Comcast Corp. accused companies criticizing its $45.2 billion bid for Time Warner Cable Inc. of “extortionate” demands and cited video streamer Netflix Inc. and programmer Discovery Communications Inc. as examples.
Discovery responded that Comcast is pursuing a strategy of intimidation, and Netflix didn’t immediately offer a reply today.
The comments by largest U.S. cable company Comcast, filed with U.S. regulators, were part of its defense of the deal to buy No. 2 Time Warner Cable. The proposed combination won’t harm competition and the added scale will let the new company invest more in its networks, Comcast told the Federal Communications Commission in the comments filed yesterday.
The FCC and Justice Department are vetting the acquisition, proposed in February, for harms to competition or consumers. Netflix has opposed the deal unless regulators prevent Comcast from charging for the video streamer’s Web traffic. Discovery told the FCC the merger could result in fewer independent voices among programmers.
Discovery “is improperly using this proceeding,” Comcast said in its filing. “Discovery demanded unwarranted business concessions from Comcast as a condition of Discovery’s non- opposition to the transaction.”
“We stand by our concerns that Comcast could use its enhanced leverage from the proposed merger to impose onerous terms,” said David Leavy, a spokesman for Discovery, based in Silver Spring, Maryland, which provides Discovery Channel and 12 other U.S. networks.
Leavy said in a statement Comcast has a “strategy of intimidating voices that are not fully supportive of its position.”
Dish Network Corp. also has opposed the merger. The satellite-TV operator, which offers its subscribers video over Internet lines that competes with some Comcast-owned programming, said the cable provider may degrade Internet traffic.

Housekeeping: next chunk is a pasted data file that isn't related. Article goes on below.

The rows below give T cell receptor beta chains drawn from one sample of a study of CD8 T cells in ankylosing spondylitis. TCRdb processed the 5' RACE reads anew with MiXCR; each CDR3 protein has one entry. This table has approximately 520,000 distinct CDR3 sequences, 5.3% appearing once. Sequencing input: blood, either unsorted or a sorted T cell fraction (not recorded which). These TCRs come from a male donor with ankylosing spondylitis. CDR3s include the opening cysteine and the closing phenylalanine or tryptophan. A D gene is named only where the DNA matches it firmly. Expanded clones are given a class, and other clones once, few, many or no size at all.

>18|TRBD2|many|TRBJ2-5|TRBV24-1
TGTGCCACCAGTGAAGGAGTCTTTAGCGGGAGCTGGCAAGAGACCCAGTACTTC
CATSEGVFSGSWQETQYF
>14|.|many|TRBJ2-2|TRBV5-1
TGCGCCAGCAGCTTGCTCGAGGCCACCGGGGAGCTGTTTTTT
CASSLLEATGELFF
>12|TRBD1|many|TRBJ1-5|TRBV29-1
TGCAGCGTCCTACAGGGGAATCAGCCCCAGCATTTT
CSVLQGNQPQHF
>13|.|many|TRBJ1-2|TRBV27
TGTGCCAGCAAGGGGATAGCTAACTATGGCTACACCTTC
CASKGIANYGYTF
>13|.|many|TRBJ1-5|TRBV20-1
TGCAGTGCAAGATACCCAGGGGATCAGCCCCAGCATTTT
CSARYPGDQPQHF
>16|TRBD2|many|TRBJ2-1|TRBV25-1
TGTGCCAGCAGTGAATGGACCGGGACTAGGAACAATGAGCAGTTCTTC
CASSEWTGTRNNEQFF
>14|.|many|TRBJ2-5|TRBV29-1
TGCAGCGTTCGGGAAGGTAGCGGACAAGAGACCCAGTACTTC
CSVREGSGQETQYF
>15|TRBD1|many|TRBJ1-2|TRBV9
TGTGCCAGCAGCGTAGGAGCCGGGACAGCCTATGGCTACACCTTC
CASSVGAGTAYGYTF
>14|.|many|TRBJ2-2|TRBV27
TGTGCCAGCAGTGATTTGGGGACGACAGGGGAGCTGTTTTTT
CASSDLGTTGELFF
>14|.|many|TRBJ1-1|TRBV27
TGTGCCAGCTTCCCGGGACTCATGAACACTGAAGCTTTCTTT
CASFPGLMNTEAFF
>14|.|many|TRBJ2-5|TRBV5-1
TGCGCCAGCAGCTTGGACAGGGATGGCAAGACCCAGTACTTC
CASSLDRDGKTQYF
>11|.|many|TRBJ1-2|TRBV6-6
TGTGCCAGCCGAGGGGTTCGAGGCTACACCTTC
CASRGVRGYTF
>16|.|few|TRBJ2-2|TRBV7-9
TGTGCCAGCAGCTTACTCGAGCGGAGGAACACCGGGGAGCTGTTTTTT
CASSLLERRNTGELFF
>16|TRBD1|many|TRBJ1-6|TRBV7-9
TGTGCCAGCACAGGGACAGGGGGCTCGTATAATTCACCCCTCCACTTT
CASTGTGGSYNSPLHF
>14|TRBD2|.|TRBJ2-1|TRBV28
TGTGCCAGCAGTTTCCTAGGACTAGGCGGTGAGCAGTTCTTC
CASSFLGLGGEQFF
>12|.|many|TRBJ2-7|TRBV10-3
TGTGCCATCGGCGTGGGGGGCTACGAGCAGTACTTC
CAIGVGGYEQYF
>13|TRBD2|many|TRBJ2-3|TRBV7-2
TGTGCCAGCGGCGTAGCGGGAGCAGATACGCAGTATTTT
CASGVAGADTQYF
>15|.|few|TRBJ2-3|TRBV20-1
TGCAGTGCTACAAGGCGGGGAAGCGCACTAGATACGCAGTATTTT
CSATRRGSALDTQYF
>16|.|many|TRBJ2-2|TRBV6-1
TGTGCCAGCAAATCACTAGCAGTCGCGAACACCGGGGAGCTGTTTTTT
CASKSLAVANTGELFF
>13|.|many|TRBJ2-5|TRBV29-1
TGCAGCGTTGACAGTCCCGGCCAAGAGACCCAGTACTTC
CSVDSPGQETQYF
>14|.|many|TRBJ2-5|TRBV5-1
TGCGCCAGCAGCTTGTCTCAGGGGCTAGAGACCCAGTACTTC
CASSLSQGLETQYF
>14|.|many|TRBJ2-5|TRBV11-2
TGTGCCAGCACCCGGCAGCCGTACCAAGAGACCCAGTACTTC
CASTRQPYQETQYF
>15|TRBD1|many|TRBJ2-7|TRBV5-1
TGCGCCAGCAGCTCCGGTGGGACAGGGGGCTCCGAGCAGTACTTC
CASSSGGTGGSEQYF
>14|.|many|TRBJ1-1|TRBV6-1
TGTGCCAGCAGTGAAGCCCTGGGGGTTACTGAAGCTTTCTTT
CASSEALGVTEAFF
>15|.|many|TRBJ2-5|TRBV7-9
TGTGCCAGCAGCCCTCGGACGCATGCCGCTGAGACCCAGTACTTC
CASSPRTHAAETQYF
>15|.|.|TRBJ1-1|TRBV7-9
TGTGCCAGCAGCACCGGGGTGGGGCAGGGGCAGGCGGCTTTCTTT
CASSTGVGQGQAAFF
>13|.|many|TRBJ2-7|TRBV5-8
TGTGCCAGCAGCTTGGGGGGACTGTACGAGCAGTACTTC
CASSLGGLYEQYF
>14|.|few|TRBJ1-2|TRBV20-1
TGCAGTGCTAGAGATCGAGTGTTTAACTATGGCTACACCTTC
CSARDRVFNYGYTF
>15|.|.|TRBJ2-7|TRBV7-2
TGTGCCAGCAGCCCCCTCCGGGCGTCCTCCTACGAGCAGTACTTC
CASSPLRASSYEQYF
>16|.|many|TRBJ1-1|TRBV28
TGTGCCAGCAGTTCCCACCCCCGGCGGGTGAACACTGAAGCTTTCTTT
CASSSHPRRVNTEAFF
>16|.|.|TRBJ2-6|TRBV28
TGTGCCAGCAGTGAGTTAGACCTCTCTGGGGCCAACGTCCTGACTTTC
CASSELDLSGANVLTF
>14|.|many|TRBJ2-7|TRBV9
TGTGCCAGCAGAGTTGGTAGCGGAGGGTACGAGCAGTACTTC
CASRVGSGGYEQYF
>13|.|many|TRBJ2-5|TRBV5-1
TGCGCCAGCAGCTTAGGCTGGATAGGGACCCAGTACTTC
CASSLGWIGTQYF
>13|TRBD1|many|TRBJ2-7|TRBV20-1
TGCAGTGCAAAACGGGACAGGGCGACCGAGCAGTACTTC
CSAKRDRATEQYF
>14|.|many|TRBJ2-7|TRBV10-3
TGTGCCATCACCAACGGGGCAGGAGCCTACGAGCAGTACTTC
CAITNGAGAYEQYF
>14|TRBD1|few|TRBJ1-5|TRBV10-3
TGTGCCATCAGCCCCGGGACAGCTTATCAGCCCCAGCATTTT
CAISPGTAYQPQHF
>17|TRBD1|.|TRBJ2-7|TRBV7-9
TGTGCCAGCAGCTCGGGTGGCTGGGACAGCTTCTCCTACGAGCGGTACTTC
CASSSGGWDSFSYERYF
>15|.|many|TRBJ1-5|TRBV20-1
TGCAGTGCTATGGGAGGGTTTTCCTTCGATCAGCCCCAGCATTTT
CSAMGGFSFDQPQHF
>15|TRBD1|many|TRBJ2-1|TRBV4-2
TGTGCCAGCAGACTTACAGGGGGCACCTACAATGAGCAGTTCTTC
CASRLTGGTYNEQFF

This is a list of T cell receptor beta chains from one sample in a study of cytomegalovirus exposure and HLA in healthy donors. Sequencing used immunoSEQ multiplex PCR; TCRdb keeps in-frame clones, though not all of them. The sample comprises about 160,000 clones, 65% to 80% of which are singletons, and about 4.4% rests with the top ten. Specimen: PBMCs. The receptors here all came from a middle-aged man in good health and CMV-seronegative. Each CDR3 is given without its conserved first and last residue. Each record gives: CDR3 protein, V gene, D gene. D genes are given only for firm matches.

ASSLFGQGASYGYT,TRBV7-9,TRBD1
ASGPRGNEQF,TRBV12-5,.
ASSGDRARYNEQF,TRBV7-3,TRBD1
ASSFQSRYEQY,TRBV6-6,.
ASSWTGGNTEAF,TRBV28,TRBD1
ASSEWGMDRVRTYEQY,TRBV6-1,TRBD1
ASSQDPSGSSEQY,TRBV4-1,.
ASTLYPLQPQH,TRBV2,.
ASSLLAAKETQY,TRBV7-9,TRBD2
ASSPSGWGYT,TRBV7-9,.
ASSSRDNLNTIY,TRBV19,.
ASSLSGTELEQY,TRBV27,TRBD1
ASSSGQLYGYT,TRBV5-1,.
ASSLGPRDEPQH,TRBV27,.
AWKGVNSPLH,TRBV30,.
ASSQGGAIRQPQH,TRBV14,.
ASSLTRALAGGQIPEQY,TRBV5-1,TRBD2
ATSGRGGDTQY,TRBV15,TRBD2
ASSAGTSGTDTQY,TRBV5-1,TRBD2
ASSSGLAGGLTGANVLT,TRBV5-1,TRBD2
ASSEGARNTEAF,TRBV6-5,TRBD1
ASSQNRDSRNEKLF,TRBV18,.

Comcast said it has pledged to abide by open-Internet — or net neutrality — rules aimed at preventing practices Dish identified.
Netflix is recycling claims that predate the merger announced in February, Philadelphia-based Comcast said.
Comcast in the filing offered what it called an excerpt from an e-mail from Netflix Chief Executive Officer Reed Hastings, sent after an agreement for his company to pay for traffic entering Comcast’s system. “We found middle ground our our issues that worked well for both of us,” Hastings said, according to the Comcast filing.
Anne Marie Squeo, a Washington-based spokeswoman for Netflix, didn’t immediately reply to an e-mail and telephone call.
Companies that asked Comcast to strike deals with the understanding they’d not oppose the merger sought concessions worth $5 billion or more, according to the filing. Comcast rejected the offers, it said.
“Many of these disappointed programmers are before the commission, seeking often the very same windfalls,” Comcast said. “The commission should forcefully reject these extortionate, anti-consumer efforts.”